Andrew Lincoln and Keira Knightly Andrew Lincoln and Keira Knightly

Anyone's who's logged into Netflix lately has no doubt noted the presence of Love Actually in the "Popular on Netflix" category. That's because the British comedy has become something of a modern classic for the holiday season. But not everyone sees it that way.

The ensemble film with nine different plots set around Christmas hit theaters in 2003 to high anticipation. Not only was this filmmaker Richard Curtis' follow-up to the popular Four Weddings and Funeral and Notting Hill, but it also boasted so many popular British stars that there was no way it could fail, right? Well... while some fans are still devoted to the film, they're the first to admit that it's an imperfect movie. But while editor Joyce Eng embraces the film's range of stories and strong performances, fellow editor Hanh Nguyen is put off by the often depressing plots and creepy, male-centric take on so-called romance.

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Keep on reading to see how Joyce defends the film while Hanh Grinches it up, plot by plot:

Uncle Billy and his fat manager
The gist: Aging rocker Billy Mack (Bill Nighy) records a Christmas version of "Love Is All Around" and goes on a whirlwind promotion tour in which he's crasser than crass and constantly insults his "fat manager" Joe (Gregor Fisher). Unbelievably, the song hits No. 1, and after partying with Elton John, Billy realizes he misses his friend and spends the rest of the evening with Joe.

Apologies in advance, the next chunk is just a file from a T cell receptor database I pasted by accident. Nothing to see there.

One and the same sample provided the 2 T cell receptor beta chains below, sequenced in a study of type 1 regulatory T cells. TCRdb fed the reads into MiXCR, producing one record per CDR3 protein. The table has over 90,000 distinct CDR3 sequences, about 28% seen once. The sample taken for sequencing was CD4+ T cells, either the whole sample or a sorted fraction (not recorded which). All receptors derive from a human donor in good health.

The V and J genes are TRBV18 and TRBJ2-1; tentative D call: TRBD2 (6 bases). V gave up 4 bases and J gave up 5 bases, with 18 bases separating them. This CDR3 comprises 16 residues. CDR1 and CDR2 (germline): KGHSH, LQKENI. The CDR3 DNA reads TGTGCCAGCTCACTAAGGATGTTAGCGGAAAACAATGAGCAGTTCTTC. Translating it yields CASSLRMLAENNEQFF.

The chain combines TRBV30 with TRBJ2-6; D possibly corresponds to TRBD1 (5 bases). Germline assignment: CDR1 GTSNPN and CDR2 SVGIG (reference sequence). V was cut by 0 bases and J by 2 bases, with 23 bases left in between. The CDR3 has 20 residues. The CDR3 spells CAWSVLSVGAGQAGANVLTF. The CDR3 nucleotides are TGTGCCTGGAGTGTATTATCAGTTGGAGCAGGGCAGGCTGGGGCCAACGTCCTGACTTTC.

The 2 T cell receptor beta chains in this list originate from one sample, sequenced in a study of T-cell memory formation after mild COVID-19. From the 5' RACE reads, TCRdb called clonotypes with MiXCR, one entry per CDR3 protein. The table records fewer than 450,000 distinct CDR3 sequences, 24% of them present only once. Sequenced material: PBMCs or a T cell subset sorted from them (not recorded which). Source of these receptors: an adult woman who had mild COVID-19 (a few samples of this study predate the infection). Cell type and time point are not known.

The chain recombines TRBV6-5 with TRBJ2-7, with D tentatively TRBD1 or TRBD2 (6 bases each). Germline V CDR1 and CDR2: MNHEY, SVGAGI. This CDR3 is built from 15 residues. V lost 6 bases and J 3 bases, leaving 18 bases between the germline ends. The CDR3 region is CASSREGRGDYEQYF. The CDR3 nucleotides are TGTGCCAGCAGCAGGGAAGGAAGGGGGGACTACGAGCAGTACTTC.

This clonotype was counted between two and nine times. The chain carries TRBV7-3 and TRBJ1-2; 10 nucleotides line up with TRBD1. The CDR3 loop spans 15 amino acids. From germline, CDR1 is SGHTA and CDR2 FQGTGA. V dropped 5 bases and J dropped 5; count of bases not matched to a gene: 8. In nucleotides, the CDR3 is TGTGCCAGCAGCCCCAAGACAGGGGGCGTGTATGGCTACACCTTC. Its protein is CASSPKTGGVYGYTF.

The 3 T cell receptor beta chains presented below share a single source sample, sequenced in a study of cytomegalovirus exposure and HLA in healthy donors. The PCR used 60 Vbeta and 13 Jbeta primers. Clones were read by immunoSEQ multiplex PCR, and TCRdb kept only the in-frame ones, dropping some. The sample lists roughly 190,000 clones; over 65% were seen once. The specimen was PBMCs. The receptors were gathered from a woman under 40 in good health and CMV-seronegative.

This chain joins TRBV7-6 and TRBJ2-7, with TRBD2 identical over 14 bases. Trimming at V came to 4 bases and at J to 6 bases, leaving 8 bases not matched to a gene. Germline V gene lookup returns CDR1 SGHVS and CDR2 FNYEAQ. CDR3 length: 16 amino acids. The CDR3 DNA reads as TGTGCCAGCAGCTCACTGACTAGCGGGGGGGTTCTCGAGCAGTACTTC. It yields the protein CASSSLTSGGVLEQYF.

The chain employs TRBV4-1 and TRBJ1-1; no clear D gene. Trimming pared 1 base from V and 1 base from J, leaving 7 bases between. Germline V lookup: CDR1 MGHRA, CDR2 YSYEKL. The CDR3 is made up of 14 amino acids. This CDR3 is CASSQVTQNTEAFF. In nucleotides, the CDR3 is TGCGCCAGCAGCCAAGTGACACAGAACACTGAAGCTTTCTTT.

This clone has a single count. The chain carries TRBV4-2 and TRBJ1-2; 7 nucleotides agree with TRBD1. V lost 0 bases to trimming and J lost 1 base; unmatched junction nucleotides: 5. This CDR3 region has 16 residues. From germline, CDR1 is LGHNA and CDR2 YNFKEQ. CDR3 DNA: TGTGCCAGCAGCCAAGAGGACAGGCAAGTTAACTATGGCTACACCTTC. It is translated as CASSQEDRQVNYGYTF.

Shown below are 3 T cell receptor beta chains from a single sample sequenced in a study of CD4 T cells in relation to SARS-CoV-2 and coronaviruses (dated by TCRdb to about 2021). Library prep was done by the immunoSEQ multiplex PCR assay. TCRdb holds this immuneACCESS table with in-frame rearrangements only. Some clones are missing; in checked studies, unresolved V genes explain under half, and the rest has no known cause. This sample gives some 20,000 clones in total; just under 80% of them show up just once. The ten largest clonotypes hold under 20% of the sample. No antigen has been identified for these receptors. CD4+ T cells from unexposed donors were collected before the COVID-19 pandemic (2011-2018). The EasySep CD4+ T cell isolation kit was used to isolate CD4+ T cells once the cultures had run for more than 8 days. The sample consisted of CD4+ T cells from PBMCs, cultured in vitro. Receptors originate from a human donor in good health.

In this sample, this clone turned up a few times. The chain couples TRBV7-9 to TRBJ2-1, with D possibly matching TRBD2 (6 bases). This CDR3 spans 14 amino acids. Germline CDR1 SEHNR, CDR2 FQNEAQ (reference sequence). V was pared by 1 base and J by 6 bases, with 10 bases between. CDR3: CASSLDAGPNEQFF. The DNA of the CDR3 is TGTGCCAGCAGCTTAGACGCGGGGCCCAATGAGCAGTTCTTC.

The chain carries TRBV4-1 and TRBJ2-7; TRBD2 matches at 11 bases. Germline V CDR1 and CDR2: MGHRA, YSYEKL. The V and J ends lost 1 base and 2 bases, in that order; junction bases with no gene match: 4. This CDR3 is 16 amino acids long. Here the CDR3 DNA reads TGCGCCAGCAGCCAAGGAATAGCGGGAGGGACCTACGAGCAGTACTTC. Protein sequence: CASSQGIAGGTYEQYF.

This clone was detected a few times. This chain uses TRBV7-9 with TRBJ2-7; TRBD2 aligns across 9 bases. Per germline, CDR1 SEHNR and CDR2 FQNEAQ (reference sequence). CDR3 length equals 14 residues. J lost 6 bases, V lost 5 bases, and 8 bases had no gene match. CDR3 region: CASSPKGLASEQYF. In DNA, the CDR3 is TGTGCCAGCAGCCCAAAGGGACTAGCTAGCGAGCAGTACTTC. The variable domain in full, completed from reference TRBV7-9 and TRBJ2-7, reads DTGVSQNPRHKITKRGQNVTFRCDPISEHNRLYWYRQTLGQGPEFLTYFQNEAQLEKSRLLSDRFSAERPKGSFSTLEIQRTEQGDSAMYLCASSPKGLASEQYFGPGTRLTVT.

Joyce: This is my favorite story line. It's not a romantic love affair or a familial bond, but a portrait of friendship. And it sort of sneaks up on you behind Billy Mack's aging rock star bravado that morphs into a bumbling, vulnerable confession of platonic love. They have had a wonderful life getting pissed and watching porn. Besides, what's a more important foundation for love than friendship?
Hanh: I'll admit that Nighy is a blast to watch as a blowhard who doesn't give a f--- in the best possible, candid way. But as a love story, even one of longstanding friendship, it rings false. Had Billy invited Joe to Elton's party to celebrate what they had earned together, instead of joining him afterward, I might have bought it. Lame.

Rick Grimes, Solomon Northup and Elizabeth Swann
The gist: Mark (Andrew Lincoln) is the perfect pal to Peter (Chiwetel Ejiofor)... except that he's in love with his best friend's girl, Juliet (Keira Knightley). She stumbles upon his secret, and even though she doesn't return his feelings, the two make a tacit agreement to keep the truth from Peter.
Joyce: I have a rule for certain movies and shows: You can't think about them too much. Just take them for what they are and enjoy them, otherwise you'll live in a world of hatred and greed. So yes, I squee at Mark's flash cards and I feel bad for him in this unrequited secret love triangle, but I also know that this plot line is kind of terrible. He's coming clean at his last stand, so to speak, with the cards, but it's really narcissistic and self-pitying. Plus, there's just something obsessively stalker-ish about his whole infatuation with his BFF's wife. I mean, who knows how many more VHSes (heh) of The West Wing he has taped over with softly lit close-ups of Juliet.